“God in the Baja”

a low budget film finds a young man communing with nature in the vast desert of the Baja to clear his head over a dilemma he faces. He is an atheist who wants to marry a highly religious girl. Since this is basically a one-man film we employ classic radio drama technique using three levels of voice track: 1. Narration (his alter ego which kids him) 2. Stream-of-consciousness in voice-over (his thoughts) - and 3. Sync sound when he talks to himself or talks to a group of native fishermen whom he meets on the shore of the Sea of Cortes. They save his life when he has a bad fall and sing to him. They become the MPP: “Los Pescadores de Dios.” (God’s fishermen)

“Max & Moritz in the Rockies”

is an international family film about a pair of little German twins named after the world’s first cartoon characters on which six generations of Germans, Austrians and Swiss have been weaned. The twins grow up to become rascals as big as their namesakes. Narrated by the ghost of Wilhelm Busch, the creator of their original comic book namesakes, the film will get an MPP in the form of a Tyrolean Oompah band named “The Oompah Oafs,” that combines novelties, polkas, comedy routines, and classic type Western songs.

“Twenty Four Thousand Saints”

is a heavy drama about Traian Popovici, the Romanian who saved fifteen times more victims from the Holocaust than Schindler did. The story finds septuagenarian and octogenarian survivors travel to Bucharest from different countries to attend the unveiling of a statue of Popovici. Here they share their individual stories. One of them is a very cynical man who had got out of Romania before the war and knew nothing of Popovici or of Yad Vashem, the Israeli Museum which identified and honored Popovici as a Righteous among the Nations. He is overwhelmed by the fact that there were twenty four thousand others like Popovici. He goes back to America a changed man. The MPP is an eclectic Klezmer band named “Baksheesh!” which performs for the survivors at a banquet.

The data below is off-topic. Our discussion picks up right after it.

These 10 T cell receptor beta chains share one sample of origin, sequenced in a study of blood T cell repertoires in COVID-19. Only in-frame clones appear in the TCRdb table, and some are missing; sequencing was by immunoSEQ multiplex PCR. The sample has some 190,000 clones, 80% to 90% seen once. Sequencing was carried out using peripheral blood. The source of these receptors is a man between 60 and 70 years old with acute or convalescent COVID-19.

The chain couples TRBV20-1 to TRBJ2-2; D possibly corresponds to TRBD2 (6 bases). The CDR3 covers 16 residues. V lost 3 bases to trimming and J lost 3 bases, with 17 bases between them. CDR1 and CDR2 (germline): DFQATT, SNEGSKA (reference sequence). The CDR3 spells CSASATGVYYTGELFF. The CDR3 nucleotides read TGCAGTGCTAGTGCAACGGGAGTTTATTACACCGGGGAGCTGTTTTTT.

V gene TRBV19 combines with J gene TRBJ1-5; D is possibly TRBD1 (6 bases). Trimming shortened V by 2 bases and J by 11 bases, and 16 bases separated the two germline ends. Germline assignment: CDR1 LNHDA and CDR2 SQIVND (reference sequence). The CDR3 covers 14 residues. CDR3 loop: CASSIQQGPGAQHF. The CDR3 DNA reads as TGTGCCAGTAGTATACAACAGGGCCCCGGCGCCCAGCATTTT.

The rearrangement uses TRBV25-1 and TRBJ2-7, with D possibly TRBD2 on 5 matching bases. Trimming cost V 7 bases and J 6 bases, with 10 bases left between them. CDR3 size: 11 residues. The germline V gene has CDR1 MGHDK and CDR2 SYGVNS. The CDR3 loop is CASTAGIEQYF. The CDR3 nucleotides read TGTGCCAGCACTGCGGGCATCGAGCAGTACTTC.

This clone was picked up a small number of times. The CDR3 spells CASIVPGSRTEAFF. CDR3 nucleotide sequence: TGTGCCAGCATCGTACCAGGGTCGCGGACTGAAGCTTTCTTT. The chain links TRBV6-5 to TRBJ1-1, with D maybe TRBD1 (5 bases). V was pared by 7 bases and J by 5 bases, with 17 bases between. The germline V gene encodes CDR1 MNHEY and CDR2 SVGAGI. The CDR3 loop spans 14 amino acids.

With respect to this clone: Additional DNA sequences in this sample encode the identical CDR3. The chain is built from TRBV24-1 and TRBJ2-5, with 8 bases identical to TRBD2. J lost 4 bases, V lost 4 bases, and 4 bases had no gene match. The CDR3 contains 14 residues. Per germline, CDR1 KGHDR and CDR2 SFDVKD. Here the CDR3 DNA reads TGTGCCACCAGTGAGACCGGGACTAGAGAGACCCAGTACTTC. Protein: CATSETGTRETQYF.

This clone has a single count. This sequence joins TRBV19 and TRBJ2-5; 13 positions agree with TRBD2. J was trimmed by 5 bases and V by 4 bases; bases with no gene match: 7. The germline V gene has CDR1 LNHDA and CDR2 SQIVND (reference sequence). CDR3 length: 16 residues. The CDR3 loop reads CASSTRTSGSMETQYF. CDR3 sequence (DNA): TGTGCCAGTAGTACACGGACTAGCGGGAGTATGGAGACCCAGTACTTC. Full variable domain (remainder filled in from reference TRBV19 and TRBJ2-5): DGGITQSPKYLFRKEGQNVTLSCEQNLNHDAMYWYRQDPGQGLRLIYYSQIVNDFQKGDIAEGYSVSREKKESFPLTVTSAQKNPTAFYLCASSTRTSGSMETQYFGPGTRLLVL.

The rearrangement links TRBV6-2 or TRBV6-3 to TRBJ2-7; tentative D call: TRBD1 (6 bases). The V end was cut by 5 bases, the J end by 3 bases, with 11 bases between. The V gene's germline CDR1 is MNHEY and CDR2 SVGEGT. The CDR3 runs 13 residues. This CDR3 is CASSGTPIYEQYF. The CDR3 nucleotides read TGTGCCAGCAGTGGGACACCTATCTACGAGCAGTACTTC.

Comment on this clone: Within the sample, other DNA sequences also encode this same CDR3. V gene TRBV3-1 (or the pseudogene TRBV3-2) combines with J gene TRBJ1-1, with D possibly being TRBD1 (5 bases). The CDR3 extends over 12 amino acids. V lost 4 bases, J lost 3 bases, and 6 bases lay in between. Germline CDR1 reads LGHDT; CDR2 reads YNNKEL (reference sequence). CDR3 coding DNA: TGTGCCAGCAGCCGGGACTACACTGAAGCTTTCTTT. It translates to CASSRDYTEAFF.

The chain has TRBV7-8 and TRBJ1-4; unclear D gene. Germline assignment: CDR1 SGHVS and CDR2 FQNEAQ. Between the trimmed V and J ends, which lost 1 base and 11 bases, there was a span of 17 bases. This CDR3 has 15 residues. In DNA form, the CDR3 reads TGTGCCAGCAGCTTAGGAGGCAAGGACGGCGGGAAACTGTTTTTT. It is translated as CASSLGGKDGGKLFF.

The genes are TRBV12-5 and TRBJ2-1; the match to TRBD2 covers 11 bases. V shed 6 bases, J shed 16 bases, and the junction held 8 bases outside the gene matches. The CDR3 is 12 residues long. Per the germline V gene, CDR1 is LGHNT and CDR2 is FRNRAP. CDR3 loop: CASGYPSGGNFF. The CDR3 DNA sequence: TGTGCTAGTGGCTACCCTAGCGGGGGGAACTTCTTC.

“Buddy’s Buddies”

a family comedy about an engineer turned animal talent rental agent who fills a Manhattan brownstone with a whole menagerie of exotic beasties while his kids have a ball. It gets an MPP group that specializes in country type kiddie songs name “Sweet Critters.”

“Captain Schlemiel”

is a farce that introduces a Jewish Superman, a klutzy, young Jewish youngster from Brooklyn who gets lost on his honeymoon in the Gobi desert of China where they meet a Yiddish speaking group of Chinese, a lost tribe. They give him some chicken soup from an exotic breed of chickens which imbues him with powers akin to those of Superman. The MPP is a band of cutups labeled simply “Oy-Oy-Oy!” “Tarantula in Toronto,” is a farcical teen-type Canadian version of Men in Black with ghosts of famous hockey players who come to save the city from a dinosaur-sized Tarantula. It gets two MPPs; One, French, titled, “Mon Dieu” and another, English, titled “O.M.G.!” It adds another innovation: contemporary texting subtitles in the occasional bilingual scene.